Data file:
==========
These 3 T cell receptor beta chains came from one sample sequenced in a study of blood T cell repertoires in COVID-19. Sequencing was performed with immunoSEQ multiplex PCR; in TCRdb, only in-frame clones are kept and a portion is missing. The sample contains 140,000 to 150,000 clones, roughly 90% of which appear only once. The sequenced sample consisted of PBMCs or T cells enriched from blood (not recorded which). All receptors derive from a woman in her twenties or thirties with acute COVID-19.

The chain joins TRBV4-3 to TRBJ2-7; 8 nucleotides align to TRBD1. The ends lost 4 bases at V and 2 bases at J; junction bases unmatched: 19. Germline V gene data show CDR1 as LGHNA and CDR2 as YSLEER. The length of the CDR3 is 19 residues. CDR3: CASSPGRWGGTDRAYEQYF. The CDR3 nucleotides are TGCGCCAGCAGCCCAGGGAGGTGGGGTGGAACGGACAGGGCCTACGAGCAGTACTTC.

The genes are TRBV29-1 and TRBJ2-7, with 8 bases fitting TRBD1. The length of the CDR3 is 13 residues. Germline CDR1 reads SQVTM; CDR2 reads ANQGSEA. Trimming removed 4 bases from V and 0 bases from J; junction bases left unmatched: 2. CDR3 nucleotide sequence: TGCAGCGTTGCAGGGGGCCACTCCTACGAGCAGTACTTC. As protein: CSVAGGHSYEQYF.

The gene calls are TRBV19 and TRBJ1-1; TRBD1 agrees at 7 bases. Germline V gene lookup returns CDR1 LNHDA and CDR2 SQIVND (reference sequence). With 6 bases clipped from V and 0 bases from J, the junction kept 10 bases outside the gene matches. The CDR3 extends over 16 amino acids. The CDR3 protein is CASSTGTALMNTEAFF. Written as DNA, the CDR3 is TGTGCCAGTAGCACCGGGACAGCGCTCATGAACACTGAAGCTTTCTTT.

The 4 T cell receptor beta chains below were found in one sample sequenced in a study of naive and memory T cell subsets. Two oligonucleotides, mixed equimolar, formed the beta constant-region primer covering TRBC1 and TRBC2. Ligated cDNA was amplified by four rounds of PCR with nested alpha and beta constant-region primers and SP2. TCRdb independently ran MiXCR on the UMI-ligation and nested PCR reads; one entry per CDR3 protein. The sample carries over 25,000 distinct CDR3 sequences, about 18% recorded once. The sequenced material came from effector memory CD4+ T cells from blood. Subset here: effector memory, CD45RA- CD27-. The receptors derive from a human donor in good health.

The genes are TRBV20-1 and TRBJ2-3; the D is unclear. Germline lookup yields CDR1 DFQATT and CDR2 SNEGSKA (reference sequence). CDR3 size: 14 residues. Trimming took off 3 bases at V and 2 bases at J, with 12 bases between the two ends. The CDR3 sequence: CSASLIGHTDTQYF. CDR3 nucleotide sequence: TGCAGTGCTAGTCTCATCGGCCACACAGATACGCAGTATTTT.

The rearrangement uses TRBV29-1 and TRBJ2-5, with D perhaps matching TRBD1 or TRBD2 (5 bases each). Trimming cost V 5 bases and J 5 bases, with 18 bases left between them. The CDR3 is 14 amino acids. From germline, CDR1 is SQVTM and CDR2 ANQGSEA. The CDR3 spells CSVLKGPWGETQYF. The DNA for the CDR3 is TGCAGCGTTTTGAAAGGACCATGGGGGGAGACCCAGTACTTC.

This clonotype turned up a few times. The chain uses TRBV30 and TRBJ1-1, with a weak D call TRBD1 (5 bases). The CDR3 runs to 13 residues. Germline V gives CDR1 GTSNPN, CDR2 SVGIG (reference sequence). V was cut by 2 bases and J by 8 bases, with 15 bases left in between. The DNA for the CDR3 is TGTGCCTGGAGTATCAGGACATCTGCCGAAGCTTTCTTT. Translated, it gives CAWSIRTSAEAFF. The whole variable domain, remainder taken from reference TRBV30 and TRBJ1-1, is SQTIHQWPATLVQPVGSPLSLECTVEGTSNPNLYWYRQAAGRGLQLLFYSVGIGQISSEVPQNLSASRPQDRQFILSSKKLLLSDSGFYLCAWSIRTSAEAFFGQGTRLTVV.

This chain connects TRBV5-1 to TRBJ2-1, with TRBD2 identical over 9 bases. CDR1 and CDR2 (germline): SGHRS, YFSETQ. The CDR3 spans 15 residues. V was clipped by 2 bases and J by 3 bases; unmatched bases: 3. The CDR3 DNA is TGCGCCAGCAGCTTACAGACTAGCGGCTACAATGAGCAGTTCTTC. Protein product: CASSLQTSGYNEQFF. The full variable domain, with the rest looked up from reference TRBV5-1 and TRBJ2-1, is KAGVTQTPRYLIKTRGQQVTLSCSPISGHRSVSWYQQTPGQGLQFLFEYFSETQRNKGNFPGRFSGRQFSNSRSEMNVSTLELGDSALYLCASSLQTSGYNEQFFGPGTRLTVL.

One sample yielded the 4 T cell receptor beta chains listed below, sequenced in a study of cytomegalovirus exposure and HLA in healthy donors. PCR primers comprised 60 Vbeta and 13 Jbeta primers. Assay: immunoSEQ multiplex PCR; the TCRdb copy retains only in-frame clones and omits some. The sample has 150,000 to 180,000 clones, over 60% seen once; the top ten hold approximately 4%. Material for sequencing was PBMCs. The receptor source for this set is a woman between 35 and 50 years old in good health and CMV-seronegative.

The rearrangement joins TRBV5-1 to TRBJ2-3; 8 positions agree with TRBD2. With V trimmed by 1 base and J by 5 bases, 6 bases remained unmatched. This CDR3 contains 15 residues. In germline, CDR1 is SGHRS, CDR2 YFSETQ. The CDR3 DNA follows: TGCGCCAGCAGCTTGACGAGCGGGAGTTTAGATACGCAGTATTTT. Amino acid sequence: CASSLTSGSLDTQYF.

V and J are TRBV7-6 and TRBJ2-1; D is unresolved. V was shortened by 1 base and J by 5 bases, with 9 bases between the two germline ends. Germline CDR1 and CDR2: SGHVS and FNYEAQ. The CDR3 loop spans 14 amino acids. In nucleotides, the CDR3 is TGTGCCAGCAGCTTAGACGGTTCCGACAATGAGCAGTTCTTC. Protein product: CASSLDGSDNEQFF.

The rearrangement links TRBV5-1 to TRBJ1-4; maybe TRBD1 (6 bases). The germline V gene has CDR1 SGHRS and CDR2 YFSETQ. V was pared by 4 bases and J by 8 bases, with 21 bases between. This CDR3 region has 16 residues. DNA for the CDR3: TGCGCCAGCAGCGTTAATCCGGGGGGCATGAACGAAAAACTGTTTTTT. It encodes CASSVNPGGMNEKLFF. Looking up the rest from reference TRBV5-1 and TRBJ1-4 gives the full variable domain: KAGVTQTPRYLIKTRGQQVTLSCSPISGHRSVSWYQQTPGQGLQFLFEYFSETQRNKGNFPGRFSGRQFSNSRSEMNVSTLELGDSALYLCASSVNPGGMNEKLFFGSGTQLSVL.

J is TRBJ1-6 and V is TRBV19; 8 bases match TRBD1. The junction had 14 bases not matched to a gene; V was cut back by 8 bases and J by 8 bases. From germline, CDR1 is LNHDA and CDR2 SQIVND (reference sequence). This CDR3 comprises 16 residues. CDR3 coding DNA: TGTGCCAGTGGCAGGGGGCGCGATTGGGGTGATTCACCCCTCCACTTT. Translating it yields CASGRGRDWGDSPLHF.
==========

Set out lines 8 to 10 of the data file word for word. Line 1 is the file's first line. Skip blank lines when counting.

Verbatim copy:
This clonotype turned up a few times. The chain uses TRBV30 and TRBJ1-1, with a weak D call TRBD1 (5 bases). The CDR3 runs to 13 residues. Germline V gives CDR1 GTSNPN, CDR2 SVGIG (reference sequence). V was cut by 2 bases and J by 8 bases, with 15 bases left in between. The DNA for the CDR3 is TGTGCCTGGAGTATCAGGACATCTGCCGAAGCTTTCTTT. Translated, it gives CAWSIRTSAEAFF. The whole variable domain, remainder taken from reference TRBV30 and TRBJ1-1, is SQTIHQWPATLVQPVGSPLSLECTVEGTSNPNLYWYRQAAGRGLQLLFYSVGIGQISSEVPQNLSASRPQDRQFILSSKKLLLSDSGFYLCAWSIRTSAEAFFGQGTRLTVV.

This chain connects TRBV5-1 to TRBJ2-1, with TRBD2 identical over 9 bases. CDR1 and CDR2 (germline): SGHRS, YFSETQ. The CDR3 spans 15 residues. V was clipped by 2 bases and J by 3 bases; unmatched bases: 3. The CDR3 DNA is TGCGCCAGCAGCTTACAGACTAGCGGCTACAATGAGCAGTTCTTC. Protein product: CASSLQTSGYNEQFF. The full variable domain, with the rest looked up from reference TRBV5-1 and TRBJ2-1, is KAGVTQTPRYLIKTRGQQVTLSCSPISGHRSVSWYQQTPGQGLQFLFEYFSETQRNKGNFPGRFSGRQFSNSRSEMNVSTLELGDSALYLCASSLQTSGYNEQFFGPGTRLTVL.

One sample yielded the 4 T cell receptor beta chains listed below, sequenced in a study of cytomegalovirus exposure and HLA in healthy donors. PCR primers comprised 60 Vbeta and 13 Jbeta primers. Assay: immunoSEQ multiplex PCR; the TCRdb copy retains only in-frame clones and omits some. The sample has 150,000 to 180,000 clones, over 60% seen once; the top ten hold approximately 4%. Material for sequencing was PBMCs. The receptor source for this set is a woman between 35 and 50 years old in good health and CMV-seronegative.